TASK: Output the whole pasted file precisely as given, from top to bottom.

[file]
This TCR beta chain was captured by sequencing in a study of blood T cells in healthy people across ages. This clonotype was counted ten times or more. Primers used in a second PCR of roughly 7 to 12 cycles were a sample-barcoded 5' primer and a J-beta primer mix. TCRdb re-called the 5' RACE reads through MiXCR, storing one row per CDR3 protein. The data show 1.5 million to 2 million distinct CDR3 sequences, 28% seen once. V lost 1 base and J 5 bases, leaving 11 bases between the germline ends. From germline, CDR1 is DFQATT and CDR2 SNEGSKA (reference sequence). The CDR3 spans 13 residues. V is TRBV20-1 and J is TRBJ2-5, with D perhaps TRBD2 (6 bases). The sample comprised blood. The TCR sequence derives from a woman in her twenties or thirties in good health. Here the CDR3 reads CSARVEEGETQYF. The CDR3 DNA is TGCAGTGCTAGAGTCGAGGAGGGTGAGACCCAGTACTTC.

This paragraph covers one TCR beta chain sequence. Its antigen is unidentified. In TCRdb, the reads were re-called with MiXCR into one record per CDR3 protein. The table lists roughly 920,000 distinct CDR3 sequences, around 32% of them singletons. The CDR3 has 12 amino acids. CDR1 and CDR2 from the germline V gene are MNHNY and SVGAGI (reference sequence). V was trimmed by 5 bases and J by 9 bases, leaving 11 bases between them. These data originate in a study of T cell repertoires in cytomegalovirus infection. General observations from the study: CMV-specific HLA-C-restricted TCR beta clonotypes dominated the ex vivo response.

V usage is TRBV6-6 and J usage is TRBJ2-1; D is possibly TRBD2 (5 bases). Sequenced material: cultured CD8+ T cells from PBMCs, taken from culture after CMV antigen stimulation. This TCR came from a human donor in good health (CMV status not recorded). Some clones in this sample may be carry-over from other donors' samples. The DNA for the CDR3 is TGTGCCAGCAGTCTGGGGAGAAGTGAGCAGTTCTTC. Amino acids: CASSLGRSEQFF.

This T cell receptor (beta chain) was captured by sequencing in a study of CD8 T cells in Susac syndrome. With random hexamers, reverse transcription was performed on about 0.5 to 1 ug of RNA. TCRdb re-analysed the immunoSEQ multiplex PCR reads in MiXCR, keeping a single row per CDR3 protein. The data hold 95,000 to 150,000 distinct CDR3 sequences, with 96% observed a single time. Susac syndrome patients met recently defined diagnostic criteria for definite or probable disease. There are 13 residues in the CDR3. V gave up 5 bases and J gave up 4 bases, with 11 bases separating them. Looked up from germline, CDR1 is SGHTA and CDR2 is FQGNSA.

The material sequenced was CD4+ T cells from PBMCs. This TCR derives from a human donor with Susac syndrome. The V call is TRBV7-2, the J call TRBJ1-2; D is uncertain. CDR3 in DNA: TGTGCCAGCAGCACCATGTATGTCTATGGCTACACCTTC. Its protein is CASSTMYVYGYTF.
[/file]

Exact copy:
This TCR beta chain was captured by sequencing in a study of blood T cells in healthy people across ages. This clonotype was counted ten times or more. Primers used in a second PCR of roughly 7 to 12 cycles were a sample-barcoded 5' primer and a J-beta primer mix. TCRdb re-called the 5' RACE reads through MiXCR, storing one row per CDR3 protein. The data show 1.5 million to 2 million distinct CDR3 sequences, 28% seen once. V lost 1 base and J 5 bases, leaving 11 bases between the germline ends. From germline, CDR1 is DFQATT and CDR2 SNEGSKA (reference sequence). The CDR3 spans 13 residues. V is TRBV20-1 and J is TRBJ2-5, with D perhaps TRBD2 (6 bases). The sample comprised blood. The TCR sequence derives from a woman in her twenties or thirties in good health. Here the CDR3 reads CSARVEEGETQYF. The CDR3 DNA is TGCAGTGCTAGAGTCGAGGAGGGTGAGACCCAGTACTTC.

This paragraph covers one TCR beta chain sequence. Its antigen is unidentified. In TCRdb, the reads were re-called with MiXCR into one record per CDR3 protein. The table lists roughly 920,000 distinct CDR3 sequences, around 32% of them singletons. The CDR3 has 12 amino acids. CDR1 and CDR2 from the germline V gene are MNHNY and SVGAGI (reference sequence). V was trimmed by 5 bases and J by 9 bases, leaving 11 bases between them. These data originate in a study of T cell repertoires in cytomegalovirus infection. General observations from the study: CMV-specific HLA-C-restricted TCR beta clonotypes dominated the ex vivo response.

V usage is TRBV6-6 and J usage is TRBJ2-1; D is possibly TRBD2 (5 bases). Sequenced material: cultured CD8+ T cells from PBMCs, taken from culture after CMV antigen stimulation. This TCR came from a human donor in good health (CMV status not recorded). Some clones in this sample may be carry-over from other donors' samples. The DNA for the CDR3 is TGTGCCAGCAGTCTGGGGAGAAGTGAGCAGTTCTTC. Amino acids: CASSLGRSEQFF.

This T cell receptor (beta chain) was captured by sequencing in a study of CD8 T cells in Susac syndrome. With random hexamers, reverse transcription was performed on about 0.5 to 1 ug of RNA. TCRdb re-analysed the immunoSEQ multiplex PCR reads in MiXCR, keeping a single row per CDR3 protein. The data hold 95,000 to 150,000 distinct CDR3 sequences, with 96% observed a single time. Susac syndrome patients met recently defined diagnostic criteria for definite or probable disease. There are 13 residues in the CDR3. V gave up 5 bases and J gave up 4 bases, with 11 bases separating them. Looked up from germline, CDR1 is SGHTA and CDR2 is FQGNSA.

The material sequenced was CD4+ T cells from PBMCs. This TCR derives from a human donor with Susac syndrome. The V call is TRBV7-2, the J call TRBJ1-2; D is uncertain. CDR3 in DNA: TGTGCCAGCAGCACCATGTATGTCTATGGCTACACCTTC. Its protein is CASSTMYVYGYTF.